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Diuretics

What are Diuretics

Diuretics (also called 'water pills' or 'fluid pills' ) are drugs that increase urine production in the kidneys, promoting the removal of salt and fluid from the body. Reducing the amount of fluid in the blood vessels results in reduction in blood pressure. There are several types of diuretics. Each type works in a distinct way and in different parts of the kidney.

How they work

Diuretics work in the kidney where it changes how much salt (potassium, sodium or chloride) is reabsorbed, which increases the amount of urine the body produces. There are different types of diuretics that work in specific areas of the kidney and some are more effective than others.

What they treat

Diuretics are used to treat conditions that have fluid retention, such as heart failure, kidney failure and cirrhosis of the liver. They are also effective at reducing blood pressure and so are used in the treatment of hypertension (high blood pressure). Carbonic anhydrase diuretics are mainly used in the treatment of glaucoma and are sometimes used off-label for altitude sickness.

Diuretic Groups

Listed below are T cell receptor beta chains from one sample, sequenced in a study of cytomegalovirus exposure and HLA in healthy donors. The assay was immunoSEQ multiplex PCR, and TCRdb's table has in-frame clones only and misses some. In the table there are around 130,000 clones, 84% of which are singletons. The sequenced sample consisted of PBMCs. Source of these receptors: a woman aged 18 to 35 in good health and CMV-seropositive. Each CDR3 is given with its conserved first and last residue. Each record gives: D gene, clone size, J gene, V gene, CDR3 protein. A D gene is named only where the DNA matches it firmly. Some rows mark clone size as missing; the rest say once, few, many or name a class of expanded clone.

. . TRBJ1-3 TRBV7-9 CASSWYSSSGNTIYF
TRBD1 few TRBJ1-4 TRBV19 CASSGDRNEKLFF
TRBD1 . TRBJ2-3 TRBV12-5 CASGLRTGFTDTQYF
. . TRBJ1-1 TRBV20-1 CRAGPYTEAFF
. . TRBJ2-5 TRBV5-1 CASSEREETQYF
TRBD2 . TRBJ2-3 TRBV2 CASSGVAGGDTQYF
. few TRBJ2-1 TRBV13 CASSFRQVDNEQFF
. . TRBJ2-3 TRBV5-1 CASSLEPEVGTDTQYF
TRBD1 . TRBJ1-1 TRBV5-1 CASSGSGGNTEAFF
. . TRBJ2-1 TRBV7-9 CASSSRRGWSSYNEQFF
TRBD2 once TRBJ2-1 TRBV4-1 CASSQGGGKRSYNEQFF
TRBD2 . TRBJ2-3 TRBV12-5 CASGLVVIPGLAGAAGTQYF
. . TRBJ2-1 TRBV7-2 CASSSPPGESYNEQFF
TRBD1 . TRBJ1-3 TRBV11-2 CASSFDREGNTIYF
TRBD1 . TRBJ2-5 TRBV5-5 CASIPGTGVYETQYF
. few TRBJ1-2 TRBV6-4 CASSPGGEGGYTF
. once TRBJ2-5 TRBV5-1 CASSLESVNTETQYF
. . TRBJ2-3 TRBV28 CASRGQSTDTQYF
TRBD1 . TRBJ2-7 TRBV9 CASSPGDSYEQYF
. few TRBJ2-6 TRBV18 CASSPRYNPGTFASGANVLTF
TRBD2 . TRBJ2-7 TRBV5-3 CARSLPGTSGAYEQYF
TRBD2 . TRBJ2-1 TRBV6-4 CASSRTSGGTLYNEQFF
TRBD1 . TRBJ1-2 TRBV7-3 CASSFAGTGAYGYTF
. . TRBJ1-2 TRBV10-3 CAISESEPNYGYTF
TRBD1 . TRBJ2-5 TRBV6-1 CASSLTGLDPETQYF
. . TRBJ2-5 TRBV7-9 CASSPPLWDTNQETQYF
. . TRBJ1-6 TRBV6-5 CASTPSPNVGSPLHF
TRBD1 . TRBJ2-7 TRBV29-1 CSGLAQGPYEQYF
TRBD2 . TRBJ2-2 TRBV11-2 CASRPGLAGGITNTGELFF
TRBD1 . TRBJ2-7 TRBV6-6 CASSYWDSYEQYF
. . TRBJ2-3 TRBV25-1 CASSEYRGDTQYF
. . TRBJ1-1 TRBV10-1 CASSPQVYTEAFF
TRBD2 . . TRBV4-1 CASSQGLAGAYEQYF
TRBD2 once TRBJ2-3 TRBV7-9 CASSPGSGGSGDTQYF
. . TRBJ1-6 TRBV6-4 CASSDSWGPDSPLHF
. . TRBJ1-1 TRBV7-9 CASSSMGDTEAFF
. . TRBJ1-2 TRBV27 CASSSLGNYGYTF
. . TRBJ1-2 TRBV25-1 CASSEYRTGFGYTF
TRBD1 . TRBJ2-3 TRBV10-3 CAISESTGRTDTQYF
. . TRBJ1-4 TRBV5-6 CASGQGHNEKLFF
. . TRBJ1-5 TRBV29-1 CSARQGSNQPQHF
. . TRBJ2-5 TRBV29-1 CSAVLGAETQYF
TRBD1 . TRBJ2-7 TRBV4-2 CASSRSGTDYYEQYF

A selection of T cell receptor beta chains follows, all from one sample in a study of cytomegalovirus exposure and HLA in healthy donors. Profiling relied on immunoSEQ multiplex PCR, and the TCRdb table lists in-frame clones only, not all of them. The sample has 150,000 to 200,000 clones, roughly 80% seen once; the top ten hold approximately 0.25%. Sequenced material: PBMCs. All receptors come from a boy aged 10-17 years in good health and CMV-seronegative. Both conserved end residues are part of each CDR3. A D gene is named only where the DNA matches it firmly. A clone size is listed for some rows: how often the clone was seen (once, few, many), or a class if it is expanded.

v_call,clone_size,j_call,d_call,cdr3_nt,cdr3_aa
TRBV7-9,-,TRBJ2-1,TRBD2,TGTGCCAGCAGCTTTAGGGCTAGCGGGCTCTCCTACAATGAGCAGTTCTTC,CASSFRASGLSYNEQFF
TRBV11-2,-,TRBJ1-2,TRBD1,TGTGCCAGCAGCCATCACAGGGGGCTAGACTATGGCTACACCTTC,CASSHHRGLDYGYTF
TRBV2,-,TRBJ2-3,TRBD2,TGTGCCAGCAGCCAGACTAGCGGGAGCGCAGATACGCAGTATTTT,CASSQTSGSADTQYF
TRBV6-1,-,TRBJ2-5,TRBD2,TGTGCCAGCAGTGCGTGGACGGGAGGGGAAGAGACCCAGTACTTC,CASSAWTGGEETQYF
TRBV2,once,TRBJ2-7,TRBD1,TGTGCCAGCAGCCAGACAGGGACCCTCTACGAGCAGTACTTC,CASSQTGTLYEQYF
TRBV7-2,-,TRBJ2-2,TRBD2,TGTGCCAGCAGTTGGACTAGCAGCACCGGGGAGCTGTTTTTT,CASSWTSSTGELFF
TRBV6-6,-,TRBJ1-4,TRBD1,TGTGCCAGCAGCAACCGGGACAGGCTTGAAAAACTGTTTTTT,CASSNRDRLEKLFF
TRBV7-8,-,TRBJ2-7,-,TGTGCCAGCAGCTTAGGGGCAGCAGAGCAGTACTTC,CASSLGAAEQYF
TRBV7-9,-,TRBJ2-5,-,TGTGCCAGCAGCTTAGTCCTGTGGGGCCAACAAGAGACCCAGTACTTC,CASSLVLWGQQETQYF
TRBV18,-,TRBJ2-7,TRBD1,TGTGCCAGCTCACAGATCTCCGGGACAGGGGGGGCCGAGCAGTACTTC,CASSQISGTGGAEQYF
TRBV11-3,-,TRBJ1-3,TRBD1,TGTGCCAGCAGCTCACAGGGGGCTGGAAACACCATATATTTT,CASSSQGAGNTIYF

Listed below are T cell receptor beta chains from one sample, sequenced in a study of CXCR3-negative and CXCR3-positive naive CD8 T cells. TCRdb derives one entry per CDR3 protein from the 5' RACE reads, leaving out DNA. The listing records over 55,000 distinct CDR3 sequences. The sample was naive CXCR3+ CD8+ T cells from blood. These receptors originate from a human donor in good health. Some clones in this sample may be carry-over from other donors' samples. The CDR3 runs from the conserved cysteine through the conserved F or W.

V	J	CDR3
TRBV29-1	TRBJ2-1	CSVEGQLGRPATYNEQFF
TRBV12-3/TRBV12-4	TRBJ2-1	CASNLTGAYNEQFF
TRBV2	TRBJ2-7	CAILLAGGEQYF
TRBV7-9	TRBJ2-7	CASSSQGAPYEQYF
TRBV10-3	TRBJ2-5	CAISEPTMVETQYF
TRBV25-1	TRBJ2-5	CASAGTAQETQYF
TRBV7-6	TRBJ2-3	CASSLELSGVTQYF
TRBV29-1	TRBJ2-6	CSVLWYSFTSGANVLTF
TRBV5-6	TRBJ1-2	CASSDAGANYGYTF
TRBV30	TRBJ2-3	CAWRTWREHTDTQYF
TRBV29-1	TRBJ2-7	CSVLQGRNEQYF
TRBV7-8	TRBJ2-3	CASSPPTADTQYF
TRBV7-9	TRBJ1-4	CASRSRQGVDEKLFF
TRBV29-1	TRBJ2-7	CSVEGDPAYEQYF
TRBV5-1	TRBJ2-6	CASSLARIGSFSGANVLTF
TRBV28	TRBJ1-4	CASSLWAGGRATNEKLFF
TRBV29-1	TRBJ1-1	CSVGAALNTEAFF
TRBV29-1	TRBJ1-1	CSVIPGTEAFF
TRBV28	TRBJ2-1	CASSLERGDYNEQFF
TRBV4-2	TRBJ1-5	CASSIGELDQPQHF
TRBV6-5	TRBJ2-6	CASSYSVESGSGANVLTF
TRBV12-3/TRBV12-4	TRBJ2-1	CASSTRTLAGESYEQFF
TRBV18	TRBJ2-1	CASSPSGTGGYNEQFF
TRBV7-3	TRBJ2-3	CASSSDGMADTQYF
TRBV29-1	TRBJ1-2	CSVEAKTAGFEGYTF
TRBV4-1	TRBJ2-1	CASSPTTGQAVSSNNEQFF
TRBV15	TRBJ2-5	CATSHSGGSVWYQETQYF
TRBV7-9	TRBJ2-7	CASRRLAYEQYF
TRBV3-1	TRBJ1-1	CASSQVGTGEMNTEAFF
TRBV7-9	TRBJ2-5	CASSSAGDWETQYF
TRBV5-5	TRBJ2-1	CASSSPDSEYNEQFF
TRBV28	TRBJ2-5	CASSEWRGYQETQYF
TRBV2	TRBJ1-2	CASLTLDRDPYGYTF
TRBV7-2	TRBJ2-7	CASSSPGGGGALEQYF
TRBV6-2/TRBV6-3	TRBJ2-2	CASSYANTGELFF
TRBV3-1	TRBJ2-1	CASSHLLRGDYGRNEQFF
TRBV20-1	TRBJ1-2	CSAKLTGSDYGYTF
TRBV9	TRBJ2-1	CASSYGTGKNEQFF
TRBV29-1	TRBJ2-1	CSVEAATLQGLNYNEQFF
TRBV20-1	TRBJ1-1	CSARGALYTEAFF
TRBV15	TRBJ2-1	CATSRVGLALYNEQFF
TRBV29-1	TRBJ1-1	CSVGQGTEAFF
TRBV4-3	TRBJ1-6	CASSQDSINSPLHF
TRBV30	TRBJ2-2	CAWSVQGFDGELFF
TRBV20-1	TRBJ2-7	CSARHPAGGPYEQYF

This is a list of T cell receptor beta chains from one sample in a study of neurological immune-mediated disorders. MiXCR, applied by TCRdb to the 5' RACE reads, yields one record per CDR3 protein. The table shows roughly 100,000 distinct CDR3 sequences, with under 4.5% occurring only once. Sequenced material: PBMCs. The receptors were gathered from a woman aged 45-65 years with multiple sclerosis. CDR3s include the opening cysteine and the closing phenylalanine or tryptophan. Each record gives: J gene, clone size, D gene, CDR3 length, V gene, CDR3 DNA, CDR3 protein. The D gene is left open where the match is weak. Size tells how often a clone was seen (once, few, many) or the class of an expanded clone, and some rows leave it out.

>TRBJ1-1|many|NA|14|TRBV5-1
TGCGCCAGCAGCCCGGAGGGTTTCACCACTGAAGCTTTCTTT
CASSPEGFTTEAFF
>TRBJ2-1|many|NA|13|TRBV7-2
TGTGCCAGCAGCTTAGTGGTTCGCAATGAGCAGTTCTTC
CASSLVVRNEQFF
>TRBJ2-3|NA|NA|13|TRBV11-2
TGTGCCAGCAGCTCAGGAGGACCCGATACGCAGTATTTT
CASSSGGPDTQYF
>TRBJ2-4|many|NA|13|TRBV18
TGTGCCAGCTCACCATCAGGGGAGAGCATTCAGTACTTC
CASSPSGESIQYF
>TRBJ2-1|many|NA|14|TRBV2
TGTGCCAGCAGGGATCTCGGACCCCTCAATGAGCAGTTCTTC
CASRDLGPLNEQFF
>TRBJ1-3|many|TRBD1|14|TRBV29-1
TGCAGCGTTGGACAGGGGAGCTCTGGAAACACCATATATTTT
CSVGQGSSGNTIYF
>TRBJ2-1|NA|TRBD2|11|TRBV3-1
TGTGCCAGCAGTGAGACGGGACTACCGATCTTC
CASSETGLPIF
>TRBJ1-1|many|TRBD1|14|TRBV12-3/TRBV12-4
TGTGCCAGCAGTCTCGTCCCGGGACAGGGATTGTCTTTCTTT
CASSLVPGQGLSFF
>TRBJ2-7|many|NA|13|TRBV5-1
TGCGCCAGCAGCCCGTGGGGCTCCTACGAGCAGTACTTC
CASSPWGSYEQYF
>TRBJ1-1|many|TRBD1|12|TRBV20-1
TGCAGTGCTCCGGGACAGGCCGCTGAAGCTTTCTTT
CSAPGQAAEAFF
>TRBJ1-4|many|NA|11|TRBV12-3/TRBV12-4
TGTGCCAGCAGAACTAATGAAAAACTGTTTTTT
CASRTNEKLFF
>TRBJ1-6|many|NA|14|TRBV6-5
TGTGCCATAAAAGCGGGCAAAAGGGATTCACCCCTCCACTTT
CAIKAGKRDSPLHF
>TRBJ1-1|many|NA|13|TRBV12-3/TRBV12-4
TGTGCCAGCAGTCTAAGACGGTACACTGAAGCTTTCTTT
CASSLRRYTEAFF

Thiazide diuretics increases amount of urine produced by reducing sodium re-absorbtion in the kidney. Another effect they have is to widen the blood vessels which also helps reduce blood pressure. Examples are bendroflumethiazide, chlorothiazide, chlorthalidone, hydrochlorothiazide, indapamide and metolazone.

Loop diuretics are powerful diuretics that work in a part of the kidney called the loop of Henle where they reduce sodium, chloride and potassium reabsorption. This increases the amount of urine produced which helps reduce blood pressure and also helps remove any extra fluid that has been accumulating around the body (odema) or the lungs. Examples are bumetanide, furosemide and torsemide.

Potassium sparing diuretics are weaker diuretics that have their effect by increasing the amount of water and sodium that passes through the kidneys to increase urine volume. Because there is no increase in the amount of potassium that is passed through the kidney sometimes you may end up with higher potassium levels. Examples are amiloride, eplerenone, spironolactone and triamterene.

Carbonic anhydrase inhibitors are weaker diuretics that act by increasing the amount bicarbonate, sodium, potassium and water excreted from the kidney. Carbonic anhydrase inhibitors are also used to reduce fluid levels in the eye and is sometimes used off-label for altitude sickness. An example is acetazolamide.

Side Effects:

Diuretics may cause some side effects which can depend on the type of diuretic taken. Generally the more common side effects of diuretics may include changes in potassium, sodium, calcium or magnesium blood levels, changes in heartbeat, you may have dizziness, headache, tiredness, dry mouth, gastric upset, gout, increase sugar levels or muscles cramps.

Related medical conditions:

Edema, Congestive heart failure, Hypertension (high blood pressure), Ascites.

Types of Diuretics

Please refer to the drug classes listed below for further information.

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